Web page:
Do you read online news or send personal emails and text messages when you should be working? You’re not alone, according to new research.
Eighty per cent of UK employees admitted to taking part in these sorts of non-work activities – termed ‘desk skiving’ – in a recent survey.
And they are spending considerable time on tasks such as browsing news sites, conducting personal research via search engines, sending personal texts and shopping online.
Just how much? A third of respondents said they spent 15 to 30 minutes a day on personal activities – equivalent to 14 days per year – while eight per cent said they spent more than two hours a day.
A virtuous 21 per cent said they did not do this at all or only on scheduled breaks.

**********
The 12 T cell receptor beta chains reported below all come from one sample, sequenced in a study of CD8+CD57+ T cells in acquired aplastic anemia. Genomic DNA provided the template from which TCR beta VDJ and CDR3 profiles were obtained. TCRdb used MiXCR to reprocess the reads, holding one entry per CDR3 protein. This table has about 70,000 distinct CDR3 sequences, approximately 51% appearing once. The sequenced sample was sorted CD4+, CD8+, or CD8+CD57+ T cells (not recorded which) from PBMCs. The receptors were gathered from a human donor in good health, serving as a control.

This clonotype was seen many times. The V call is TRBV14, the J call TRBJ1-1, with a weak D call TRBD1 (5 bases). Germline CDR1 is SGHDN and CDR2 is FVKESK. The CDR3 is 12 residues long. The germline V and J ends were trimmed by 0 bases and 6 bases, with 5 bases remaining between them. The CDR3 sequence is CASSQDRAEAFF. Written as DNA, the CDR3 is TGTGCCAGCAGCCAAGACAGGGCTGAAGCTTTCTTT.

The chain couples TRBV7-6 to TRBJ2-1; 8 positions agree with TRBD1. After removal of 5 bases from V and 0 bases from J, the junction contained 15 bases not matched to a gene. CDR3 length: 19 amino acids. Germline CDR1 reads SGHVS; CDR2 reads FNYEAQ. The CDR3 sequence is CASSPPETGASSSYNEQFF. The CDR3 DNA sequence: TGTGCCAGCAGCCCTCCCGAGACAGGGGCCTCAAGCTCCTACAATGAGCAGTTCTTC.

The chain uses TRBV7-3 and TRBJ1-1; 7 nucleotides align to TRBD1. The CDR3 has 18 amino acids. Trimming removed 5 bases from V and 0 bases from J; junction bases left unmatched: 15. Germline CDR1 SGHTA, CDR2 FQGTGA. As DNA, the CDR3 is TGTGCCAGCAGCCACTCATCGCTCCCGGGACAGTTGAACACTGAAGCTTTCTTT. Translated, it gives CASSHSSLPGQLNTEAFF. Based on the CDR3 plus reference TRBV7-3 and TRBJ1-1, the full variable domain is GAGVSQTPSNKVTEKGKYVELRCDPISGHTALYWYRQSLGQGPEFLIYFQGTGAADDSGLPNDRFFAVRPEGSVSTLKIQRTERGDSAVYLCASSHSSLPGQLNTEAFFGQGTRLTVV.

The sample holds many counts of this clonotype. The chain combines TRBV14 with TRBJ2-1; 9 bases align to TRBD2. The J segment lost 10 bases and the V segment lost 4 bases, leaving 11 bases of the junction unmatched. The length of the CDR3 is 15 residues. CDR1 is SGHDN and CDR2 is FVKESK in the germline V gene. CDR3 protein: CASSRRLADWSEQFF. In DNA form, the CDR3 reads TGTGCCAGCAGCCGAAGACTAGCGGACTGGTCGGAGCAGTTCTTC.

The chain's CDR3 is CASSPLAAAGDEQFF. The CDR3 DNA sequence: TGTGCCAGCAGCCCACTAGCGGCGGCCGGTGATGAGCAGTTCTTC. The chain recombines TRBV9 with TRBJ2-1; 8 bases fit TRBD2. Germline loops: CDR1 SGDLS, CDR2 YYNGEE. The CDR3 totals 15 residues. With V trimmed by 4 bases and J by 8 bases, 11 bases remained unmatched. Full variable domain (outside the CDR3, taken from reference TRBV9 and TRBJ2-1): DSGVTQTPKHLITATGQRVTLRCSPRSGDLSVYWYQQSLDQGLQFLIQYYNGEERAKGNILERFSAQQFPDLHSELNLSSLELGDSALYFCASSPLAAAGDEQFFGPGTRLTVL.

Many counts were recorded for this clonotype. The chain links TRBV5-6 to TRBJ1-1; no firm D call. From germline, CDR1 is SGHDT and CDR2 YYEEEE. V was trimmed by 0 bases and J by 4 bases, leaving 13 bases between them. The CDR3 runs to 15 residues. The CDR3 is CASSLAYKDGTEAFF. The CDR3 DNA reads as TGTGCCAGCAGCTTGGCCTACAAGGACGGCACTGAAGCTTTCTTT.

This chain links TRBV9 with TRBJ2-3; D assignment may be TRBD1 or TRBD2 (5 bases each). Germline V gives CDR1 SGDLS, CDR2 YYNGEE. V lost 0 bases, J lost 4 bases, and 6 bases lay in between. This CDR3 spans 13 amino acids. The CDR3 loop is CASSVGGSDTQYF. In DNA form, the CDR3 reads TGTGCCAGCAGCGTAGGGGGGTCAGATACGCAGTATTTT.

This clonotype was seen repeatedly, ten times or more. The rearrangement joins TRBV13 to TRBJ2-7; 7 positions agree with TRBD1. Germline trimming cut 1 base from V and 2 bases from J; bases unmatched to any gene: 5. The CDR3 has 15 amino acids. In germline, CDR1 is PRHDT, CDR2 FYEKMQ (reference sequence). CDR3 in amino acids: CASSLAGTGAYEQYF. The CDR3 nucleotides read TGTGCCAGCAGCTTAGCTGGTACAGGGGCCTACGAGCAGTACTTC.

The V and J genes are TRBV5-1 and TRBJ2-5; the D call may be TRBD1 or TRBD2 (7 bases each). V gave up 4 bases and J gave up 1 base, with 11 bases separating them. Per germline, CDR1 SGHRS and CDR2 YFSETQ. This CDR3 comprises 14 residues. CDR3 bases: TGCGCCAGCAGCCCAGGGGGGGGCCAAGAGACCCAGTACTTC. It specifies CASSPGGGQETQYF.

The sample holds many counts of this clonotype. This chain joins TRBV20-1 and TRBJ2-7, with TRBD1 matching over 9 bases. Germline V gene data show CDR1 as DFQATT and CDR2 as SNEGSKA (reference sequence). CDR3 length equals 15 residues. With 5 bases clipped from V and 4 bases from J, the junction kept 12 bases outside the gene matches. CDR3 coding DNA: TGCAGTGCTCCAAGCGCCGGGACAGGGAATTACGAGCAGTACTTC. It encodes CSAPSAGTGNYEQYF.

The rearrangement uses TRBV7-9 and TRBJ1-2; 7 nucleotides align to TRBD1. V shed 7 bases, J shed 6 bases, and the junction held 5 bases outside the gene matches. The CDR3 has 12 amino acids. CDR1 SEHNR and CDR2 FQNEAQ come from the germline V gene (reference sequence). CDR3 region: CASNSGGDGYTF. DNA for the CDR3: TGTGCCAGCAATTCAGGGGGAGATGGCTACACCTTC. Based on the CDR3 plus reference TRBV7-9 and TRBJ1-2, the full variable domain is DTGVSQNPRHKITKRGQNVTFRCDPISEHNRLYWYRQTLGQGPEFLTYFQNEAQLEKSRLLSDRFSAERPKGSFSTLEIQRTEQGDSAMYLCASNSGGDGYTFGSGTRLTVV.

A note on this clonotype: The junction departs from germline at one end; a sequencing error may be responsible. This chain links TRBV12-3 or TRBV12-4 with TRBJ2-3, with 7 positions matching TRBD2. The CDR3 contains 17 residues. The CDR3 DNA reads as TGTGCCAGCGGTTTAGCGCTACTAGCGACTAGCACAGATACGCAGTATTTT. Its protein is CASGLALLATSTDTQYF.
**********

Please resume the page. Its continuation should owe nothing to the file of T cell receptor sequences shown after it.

Women are twice as likely as men to spend more than two hours ‘desk skiving’, while the older a worker is, the less likely he is to do it at all.
The top reason was ‘needing to get something personal done in a hurry’, but 30 per cent said it was because they were required to work extra hours and through lunch.
Most workers believe their bosses don’t mind their ‘desk skiving’ habits though, with over half saying their employers think ‘it is OK within limits’.
The findings are based on a survey of nearly 1,500 UK employees with internet and mobile phone access.